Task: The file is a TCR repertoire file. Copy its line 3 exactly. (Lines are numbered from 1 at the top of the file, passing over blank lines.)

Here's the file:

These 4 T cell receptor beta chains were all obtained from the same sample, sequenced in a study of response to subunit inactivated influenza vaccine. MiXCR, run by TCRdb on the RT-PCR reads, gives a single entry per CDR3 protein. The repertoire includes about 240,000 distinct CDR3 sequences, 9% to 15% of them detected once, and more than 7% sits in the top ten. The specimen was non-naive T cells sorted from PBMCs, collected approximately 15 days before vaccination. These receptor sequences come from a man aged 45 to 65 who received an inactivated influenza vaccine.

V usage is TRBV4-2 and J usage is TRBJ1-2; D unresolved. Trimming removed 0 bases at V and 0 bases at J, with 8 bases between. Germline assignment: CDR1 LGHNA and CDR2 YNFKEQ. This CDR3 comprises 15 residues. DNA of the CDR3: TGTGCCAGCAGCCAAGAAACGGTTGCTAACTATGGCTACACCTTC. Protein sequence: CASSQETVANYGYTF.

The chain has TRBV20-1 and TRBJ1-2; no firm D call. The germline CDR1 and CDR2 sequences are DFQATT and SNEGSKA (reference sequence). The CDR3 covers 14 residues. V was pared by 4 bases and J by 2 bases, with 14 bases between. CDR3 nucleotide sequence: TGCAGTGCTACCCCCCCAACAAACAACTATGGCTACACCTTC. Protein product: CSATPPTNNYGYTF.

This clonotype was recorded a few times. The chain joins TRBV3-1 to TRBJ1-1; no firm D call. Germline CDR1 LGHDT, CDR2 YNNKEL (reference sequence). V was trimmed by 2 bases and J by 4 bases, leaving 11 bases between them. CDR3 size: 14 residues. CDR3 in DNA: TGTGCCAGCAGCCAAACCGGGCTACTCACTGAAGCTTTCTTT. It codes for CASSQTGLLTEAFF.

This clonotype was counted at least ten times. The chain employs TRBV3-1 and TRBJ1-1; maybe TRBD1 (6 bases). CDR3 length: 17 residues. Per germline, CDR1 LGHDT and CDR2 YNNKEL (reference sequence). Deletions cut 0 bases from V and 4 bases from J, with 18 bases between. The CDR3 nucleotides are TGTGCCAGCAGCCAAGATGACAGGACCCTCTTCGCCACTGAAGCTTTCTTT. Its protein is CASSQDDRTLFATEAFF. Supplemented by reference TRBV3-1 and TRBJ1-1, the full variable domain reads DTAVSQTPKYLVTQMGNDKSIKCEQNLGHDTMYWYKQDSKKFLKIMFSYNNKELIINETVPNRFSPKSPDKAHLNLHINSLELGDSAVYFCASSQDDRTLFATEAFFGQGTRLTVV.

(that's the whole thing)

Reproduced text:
The chain has TRBV20-1 and TRBJ1-2; no firm D call. The germline CDR1 and CDR2 sequences are DFQATT and SNEGSKA (reference sequence). The CDR3 covers 14 residues. V was pared by 4 bases and J by 2 bases, with 14 bases between. CDR3 nucleotide sequence: TGCAGTGCTACCCCCCCAACAAACAACTATGGCTACACCTTC. Protein product: CSATPPTNNYGYTF.